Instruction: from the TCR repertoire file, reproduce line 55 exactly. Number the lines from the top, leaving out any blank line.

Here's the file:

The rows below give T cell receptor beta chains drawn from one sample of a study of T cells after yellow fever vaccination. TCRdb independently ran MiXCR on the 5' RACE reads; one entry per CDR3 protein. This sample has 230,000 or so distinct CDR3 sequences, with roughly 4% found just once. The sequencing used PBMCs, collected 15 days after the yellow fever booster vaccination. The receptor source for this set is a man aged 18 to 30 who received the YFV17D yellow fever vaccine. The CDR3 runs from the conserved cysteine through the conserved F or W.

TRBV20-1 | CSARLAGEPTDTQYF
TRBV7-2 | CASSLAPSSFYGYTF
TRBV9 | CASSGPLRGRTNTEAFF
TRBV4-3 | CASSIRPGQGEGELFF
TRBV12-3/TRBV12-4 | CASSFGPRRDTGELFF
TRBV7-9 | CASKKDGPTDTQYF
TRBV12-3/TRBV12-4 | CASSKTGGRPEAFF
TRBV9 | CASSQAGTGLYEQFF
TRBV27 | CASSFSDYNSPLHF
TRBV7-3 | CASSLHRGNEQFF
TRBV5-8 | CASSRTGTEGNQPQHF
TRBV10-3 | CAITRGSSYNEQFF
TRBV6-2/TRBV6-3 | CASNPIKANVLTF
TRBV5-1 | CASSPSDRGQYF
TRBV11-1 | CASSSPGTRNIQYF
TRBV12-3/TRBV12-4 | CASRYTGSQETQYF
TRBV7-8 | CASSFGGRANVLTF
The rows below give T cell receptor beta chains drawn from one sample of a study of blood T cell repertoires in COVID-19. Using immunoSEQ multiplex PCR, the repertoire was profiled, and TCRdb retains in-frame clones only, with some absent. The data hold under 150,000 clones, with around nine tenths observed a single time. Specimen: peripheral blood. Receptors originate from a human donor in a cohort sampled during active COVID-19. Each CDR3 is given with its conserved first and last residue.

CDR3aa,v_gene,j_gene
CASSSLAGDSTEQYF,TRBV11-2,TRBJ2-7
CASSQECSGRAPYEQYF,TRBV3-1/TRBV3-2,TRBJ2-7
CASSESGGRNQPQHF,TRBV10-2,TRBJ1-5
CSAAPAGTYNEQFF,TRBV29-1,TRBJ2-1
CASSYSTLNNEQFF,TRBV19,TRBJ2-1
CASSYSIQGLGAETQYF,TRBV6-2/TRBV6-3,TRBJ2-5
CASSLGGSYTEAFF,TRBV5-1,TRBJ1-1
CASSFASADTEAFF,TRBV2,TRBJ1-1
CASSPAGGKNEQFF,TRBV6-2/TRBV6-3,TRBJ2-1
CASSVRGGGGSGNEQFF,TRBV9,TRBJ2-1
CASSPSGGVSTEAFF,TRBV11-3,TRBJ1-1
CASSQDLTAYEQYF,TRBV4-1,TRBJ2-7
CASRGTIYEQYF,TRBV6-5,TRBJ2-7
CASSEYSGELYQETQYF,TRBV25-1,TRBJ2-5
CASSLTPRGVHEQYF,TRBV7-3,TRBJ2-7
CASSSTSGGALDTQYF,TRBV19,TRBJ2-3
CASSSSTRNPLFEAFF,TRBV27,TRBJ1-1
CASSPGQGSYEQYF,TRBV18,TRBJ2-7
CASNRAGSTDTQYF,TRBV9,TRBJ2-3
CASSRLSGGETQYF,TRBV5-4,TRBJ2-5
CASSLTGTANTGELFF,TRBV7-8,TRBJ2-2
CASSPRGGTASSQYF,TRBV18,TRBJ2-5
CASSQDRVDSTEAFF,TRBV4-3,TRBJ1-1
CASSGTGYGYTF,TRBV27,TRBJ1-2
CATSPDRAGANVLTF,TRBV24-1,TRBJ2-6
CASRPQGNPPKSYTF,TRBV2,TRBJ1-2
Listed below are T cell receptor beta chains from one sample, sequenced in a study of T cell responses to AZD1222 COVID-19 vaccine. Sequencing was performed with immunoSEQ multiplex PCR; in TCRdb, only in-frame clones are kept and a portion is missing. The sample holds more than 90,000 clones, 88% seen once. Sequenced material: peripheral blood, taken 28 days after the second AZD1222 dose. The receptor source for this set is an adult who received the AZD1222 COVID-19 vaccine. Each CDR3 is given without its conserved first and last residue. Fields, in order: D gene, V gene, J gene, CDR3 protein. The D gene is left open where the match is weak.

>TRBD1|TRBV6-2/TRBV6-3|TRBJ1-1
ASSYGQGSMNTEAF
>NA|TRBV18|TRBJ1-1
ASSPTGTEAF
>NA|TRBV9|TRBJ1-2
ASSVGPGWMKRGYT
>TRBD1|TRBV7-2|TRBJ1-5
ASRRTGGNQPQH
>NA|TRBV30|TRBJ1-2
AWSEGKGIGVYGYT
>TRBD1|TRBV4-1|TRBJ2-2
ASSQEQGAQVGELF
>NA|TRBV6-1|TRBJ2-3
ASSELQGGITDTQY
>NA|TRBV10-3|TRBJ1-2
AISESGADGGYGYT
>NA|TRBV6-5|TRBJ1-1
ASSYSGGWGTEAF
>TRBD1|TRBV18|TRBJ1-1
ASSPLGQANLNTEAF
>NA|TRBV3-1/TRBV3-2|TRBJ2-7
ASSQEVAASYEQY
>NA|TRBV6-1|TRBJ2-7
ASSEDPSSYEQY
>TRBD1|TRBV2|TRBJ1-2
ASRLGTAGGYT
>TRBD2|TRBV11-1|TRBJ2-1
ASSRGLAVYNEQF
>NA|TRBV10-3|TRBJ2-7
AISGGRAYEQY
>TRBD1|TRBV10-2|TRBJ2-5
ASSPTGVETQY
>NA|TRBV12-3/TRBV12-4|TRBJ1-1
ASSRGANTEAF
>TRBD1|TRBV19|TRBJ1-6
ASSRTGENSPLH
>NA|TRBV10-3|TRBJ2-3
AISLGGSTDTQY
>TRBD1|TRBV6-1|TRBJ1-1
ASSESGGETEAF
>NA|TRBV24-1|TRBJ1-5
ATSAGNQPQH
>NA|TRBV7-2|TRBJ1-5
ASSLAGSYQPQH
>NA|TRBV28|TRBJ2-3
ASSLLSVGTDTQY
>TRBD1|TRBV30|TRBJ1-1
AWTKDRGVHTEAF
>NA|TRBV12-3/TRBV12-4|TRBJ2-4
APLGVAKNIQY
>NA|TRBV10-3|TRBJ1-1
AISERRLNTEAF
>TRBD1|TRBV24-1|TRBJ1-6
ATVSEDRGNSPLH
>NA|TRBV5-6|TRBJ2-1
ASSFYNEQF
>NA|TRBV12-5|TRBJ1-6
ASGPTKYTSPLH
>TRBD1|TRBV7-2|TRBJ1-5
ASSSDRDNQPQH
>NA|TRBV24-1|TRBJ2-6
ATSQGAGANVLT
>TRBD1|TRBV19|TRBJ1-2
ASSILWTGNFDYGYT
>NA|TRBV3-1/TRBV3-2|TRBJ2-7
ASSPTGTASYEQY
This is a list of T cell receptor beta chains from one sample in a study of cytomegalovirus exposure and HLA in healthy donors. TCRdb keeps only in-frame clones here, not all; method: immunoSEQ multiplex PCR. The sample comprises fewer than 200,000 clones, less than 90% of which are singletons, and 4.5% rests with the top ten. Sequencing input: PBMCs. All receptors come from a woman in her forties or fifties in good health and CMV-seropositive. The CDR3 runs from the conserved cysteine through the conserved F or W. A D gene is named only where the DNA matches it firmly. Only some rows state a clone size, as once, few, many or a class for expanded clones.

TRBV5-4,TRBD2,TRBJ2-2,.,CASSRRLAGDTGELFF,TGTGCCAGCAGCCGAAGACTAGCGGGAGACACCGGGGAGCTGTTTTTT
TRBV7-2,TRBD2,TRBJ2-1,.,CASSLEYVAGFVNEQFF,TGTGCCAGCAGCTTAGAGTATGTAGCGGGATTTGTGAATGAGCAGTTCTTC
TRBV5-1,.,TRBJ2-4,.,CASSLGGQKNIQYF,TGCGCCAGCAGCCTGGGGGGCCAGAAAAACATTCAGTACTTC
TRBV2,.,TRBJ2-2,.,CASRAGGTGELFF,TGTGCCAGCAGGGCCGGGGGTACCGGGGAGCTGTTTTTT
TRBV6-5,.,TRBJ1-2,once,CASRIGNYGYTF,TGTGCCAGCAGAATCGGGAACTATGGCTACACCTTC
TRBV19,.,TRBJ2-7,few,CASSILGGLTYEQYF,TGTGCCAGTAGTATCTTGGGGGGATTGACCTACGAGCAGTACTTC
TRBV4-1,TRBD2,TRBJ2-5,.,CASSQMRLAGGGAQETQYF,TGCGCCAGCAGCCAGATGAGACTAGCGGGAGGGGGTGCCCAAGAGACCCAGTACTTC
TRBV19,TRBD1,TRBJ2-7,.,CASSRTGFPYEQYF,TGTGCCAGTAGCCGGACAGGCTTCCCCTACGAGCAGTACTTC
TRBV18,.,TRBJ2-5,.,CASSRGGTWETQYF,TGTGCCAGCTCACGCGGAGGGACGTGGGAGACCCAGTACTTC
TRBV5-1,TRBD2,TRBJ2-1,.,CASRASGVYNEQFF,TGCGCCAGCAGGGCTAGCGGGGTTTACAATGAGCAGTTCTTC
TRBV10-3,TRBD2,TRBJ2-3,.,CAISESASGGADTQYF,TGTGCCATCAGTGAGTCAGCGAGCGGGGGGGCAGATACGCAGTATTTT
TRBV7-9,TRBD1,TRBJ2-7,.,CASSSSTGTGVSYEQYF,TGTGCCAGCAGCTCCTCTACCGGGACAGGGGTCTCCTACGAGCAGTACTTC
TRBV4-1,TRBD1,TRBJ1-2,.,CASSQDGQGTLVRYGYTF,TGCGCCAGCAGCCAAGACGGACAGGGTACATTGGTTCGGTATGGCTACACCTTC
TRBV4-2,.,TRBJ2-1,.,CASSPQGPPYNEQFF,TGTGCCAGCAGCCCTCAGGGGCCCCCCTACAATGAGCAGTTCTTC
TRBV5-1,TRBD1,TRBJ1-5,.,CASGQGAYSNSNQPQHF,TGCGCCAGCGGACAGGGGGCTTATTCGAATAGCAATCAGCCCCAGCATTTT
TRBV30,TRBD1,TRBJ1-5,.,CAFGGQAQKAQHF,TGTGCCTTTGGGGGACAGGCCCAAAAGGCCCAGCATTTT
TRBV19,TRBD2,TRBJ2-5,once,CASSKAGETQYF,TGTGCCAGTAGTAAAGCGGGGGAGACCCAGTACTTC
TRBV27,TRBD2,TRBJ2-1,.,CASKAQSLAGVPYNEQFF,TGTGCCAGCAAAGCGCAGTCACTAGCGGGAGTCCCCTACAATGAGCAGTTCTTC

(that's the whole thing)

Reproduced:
ASRRTGGNQPQH